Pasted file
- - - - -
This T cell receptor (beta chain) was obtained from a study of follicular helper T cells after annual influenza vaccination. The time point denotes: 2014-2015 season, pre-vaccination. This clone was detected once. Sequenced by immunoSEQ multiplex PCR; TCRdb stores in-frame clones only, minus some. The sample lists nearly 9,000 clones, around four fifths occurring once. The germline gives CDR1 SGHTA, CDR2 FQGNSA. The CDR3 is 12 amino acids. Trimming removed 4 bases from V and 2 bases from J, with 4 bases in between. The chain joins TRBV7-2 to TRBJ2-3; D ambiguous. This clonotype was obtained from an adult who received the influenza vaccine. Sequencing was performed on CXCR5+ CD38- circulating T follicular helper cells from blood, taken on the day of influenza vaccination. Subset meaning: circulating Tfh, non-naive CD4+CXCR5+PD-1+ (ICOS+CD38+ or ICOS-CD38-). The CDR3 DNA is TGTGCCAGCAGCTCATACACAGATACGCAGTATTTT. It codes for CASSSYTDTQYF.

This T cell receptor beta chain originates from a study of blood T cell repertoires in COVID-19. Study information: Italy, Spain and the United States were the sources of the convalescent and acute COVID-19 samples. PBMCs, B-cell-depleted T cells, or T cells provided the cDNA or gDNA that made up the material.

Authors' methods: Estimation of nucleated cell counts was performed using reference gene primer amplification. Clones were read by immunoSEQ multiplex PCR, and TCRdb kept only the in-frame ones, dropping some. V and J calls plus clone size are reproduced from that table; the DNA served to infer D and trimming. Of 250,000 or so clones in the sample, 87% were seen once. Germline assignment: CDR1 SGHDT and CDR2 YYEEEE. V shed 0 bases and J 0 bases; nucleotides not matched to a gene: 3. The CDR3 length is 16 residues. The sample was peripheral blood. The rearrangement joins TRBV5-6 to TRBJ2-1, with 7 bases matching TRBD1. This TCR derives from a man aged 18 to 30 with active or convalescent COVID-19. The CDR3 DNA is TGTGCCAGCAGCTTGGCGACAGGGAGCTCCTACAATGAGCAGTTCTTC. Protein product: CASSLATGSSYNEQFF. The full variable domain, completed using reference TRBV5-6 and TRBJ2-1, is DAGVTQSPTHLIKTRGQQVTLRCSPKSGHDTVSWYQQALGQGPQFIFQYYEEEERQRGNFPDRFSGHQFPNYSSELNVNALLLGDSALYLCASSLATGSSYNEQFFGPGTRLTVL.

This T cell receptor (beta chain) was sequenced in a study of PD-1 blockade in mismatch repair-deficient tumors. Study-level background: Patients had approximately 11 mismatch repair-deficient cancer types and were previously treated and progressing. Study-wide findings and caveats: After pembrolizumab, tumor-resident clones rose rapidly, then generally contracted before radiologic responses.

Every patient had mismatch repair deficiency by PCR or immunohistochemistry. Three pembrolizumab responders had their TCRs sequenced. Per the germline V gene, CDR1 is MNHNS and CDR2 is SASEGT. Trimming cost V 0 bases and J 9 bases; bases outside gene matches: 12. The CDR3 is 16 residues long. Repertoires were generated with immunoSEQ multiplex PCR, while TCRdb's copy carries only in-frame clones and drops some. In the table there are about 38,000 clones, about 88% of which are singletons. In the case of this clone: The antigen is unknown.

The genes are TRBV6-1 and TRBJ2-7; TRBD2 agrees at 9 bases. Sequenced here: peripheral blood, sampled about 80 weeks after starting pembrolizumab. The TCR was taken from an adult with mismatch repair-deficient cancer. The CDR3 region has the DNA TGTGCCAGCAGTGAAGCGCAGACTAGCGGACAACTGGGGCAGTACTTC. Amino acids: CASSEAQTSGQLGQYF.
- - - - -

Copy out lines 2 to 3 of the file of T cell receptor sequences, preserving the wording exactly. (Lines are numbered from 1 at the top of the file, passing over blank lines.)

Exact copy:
This T cell receptor beta chain originates from a study of blood T cell repertoires in COVID-19. Study information: Italy, Spain and the United States were the sources of the convalescent and acute COVID-19 samples. PBMCs, B-cell-depleted T cells, or T cells provided the cDNA or gDNA that made up the material.

Authors' methods: Estimation of nucleated cell counts was performed using reference gene primer amplification. Clones were read by immunoSEQ multiplex PCR, and TCRdb kept only the in-frame ones, dropping some. V and J calls plus clone size are reproduced from that table; the DNA served to infer D and trimming. Of 250,000 or so clones in the sample, 87% were seen once. Germline assignment: CDR1 SGHDT and CDR2 YYEEEE. V shed 0 bases and J 0 bases; nucleotides not matched to a gene: 3. The CDR3 length is 16 residues. The sample was peripheral blood. The rearrangement joins TRBV5-6 to TRBJ2-1, with 7 bases matching TRBD1. This TCR derives from a man aged 18 to 30 with active or convalescent COVID-19. The CDR3 DNA is TGTGCCAGCAGCTTGGCGACAGGGAGCTCCTACAATGAGCAGTTCTTC. Protein product: CASSLATGSSYNEQFF. The full variable domain, completed using reference TRBV5-6 and TRBJ2-1, is DAGVTQSPTHLIKTRGQQVTLRCSPKSGHDTVSWYQQALGQGPQFIFQYYEEEERQRGNFPDRFSGHQFPNYSSELNVNALLLGDSALYLCASSLATGSSYNEQFFGPGTRLTVL.